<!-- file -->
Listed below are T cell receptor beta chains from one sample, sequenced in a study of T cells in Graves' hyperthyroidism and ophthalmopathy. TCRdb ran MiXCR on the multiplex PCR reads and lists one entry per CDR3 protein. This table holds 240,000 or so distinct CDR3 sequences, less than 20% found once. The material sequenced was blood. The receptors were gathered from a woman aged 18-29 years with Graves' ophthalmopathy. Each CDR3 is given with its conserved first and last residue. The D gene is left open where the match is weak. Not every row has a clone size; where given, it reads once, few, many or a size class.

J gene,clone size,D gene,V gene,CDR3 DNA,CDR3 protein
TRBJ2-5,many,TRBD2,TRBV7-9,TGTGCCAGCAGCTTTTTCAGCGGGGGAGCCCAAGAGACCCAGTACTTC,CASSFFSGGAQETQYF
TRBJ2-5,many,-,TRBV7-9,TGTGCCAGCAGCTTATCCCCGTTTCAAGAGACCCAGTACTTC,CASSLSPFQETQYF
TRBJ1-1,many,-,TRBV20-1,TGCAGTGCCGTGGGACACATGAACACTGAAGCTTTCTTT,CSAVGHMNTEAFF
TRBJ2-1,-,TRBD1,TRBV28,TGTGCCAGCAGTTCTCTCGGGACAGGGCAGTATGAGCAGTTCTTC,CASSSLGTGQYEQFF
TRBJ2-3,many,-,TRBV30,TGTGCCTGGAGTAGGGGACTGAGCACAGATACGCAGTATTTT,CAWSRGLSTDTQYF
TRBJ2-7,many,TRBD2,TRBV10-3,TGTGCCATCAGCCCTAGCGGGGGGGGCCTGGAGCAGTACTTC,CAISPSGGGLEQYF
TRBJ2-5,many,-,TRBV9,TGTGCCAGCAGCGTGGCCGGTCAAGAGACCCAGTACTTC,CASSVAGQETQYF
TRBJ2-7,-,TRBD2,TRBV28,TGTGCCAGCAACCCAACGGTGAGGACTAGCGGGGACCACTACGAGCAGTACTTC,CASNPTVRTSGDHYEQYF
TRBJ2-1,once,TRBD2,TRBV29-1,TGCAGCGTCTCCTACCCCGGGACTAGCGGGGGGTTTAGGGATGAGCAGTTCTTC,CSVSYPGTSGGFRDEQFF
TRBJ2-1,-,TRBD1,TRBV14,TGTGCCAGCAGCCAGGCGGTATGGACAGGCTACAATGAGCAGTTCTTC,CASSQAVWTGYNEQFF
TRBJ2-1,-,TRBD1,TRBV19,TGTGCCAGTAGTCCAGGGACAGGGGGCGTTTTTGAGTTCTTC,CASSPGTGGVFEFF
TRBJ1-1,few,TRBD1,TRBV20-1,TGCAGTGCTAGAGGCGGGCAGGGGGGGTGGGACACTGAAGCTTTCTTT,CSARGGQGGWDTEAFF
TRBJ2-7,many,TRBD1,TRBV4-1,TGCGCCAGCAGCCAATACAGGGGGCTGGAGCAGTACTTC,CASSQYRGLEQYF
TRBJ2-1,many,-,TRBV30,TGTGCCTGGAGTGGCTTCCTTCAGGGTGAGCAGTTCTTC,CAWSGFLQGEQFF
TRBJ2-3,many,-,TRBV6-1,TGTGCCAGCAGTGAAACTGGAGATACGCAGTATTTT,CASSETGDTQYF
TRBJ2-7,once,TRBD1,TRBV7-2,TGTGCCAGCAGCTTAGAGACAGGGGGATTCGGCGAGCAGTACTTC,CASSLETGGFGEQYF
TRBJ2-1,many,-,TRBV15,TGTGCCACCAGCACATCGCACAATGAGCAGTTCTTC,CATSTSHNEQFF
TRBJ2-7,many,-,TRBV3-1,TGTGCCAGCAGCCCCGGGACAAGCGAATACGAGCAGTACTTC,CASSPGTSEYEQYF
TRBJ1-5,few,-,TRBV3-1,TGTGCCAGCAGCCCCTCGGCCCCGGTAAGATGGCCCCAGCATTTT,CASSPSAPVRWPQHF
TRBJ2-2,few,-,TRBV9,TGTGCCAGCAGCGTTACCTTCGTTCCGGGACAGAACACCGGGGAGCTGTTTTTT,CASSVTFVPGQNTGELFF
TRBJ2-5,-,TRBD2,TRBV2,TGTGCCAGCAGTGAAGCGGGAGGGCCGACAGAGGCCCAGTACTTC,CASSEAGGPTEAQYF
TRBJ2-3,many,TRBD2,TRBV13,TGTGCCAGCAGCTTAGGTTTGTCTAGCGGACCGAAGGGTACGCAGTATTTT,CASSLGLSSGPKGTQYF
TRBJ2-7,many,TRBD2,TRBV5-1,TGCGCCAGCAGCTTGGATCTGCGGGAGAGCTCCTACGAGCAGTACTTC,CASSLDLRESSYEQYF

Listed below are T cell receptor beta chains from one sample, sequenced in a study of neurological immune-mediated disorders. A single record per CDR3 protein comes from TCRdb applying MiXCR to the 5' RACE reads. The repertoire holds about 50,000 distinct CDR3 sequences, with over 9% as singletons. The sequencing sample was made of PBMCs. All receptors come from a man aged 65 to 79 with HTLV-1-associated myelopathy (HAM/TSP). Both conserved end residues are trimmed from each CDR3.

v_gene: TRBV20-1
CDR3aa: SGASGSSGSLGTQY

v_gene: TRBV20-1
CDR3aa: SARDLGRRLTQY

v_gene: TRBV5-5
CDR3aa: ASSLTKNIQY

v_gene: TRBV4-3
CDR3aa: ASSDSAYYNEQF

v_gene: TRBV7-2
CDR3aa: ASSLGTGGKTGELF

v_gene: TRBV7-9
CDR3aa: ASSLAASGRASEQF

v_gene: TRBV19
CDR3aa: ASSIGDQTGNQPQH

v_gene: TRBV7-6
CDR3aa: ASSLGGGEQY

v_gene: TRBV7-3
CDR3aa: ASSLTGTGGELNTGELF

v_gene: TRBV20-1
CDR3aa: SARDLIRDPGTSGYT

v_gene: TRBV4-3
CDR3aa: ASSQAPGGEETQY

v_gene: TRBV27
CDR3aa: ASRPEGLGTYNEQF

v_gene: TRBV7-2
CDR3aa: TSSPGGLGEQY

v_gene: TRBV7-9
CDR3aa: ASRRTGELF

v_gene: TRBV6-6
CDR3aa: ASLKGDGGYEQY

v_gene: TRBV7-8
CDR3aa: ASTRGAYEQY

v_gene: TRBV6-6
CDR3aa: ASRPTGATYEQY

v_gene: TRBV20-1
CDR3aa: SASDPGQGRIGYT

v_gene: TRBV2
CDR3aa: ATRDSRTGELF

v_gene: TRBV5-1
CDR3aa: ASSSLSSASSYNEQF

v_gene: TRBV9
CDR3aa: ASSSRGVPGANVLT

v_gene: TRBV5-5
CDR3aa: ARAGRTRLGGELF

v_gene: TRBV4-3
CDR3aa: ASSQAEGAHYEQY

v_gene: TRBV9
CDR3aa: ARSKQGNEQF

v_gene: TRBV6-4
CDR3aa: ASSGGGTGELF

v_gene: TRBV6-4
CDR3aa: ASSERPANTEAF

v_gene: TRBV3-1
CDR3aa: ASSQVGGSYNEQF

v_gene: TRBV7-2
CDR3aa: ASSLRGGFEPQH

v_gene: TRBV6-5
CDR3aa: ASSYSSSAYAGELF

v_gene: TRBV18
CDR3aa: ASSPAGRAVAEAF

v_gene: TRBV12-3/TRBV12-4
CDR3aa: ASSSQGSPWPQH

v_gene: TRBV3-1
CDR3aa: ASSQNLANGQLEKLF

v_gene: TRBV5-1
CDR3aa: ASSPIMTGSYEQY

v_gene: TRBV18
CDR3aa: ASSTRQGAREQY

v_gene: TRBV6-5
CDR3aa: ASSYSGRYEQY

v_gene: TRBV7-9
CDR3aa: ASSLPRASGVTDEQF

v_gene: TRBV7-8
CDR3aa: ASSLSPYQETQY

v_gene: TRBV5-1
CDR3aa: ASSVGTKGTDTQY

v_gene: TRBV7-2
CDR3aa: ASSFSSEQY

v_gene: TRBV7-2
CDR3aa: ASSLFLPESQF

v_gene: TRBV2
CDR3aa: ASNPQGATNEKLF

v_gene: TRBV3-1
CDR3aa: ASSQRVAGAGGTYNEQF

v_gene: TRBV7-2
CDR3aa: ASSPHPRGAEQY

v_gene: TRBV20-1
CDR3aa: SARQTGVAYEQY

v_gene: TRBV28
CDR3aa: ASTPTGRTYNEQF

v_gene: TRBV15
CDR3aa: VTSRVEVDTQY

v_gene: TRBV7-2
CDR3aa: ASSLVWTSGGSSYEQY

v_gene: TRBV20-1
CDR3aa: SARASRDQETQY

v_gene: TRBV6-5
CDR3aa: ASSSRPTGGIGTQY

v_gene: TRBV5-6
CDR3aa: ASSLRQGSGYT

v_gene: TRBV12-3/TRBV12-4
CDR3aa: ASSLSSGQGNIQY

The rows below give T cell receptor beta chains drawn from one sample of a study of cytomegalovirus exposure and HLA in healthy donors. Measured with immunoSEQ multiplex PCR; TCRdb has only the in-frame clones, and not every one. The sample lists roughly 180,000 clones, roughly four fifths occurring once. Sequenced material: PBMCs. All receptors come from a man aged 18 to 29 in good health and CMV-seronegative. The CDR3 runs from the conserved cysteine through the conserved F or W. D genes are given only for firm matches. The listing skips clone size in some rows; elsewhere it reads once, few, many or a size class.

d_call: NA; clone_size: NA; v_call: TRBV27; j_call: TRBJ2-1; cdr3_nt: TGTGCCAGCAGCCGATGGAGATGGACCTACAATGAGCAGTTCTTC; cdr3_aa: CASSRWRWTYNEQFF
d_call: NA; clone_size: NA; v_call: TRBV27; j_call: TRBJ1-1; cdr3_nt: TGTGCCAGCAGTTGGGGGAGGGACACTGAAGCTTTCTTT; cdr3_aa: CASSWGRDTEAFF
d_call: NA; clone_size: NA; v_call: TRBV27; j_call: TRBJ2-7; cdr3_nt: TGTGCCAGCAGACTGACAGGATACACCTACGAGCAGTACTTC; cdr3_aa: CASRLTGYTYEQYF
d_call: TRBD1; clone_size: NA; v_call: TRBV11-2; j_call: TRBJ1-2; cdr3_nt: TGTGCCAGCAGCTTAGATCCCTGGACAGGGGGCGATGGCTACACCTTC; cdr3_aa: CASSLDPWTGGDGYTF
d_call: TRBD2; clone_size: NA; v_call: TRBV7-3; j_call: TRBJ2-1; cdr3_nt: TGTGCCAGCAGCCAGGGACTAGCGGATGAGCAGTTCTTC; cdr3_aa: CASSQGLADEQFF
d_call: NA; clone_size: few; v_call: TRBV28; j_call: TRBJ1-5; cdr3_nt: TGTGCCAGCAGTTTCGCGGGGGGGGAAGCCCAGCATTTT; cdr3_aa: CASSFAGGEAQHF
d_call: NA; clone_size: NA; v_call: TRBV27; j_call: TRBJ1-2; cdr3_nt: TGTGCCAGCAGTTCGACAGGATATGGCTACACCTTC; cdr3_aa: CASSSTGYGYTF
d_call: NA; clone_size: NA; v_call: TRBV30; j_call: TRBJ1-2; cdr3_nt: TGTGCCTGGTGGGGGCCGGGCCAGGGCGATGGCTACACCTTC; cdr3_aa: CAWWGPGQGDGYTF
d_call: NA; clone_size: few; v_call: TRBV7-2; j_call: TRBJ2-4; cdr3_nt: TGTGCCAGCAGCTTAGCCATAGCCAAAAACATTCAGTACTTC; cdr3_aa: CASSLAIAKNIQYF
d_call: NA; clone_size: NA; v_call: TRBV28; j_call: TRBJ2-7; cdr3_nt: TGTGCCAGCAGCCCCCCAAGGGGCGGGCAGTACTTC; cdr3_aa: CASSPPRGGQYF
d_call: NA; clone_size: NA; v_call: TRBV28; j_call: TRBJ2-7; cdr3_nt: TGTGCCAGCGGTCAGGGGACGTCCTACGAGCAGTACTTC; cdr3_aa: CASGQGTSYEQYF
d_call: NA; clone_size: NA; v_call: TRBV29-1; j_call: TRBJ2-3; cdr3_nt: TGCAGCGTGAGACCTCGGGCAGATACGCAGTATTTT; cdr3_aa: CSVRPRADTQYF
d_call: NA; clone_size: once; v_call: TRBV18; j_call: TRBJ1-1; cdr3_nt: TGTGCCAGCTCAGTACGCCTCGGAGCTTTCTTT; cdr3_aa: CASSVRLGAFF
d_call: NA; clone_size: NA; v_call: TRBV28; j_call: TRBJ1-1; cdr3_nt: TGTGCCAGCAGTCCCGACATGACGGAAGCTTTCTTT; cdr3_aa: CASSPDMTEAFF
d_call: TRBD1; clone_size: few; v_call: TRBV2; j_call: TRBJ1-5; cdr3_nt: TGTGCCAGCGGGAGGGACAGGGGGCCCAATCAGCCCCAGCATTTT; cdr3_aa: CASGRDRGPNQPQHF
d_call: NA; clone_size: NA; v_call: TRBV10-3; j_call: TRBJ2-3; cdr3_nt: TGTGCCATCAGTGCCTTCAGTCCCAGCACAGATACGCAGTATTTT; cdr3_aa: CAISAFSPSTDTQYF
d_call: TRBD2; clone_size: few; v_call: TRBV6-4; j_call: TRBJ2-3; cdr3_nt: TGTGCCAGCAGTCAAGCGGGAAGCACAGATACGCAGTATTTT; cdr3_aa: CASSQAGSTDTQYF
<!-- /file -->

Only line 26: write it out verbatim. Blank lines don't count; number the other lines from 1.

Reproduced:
Listed below are T cell receptor beta chains from one sample, sequenced in a study of neurological immune-mediated disorders. A single record per CDR3 protein comes from TCRdb applying MiXCR to the 5' RACE reads. The repertoire holds about 50,000 distinct CDR3 sequences, with over 9% as singletons. The sequencing sample was made of PBMCs. All receptors come from a man aged 65 to 79 with HTLV-1-associated myelopathy (HAM/TSP). Both conserved end residues are trimmed from each CDR3.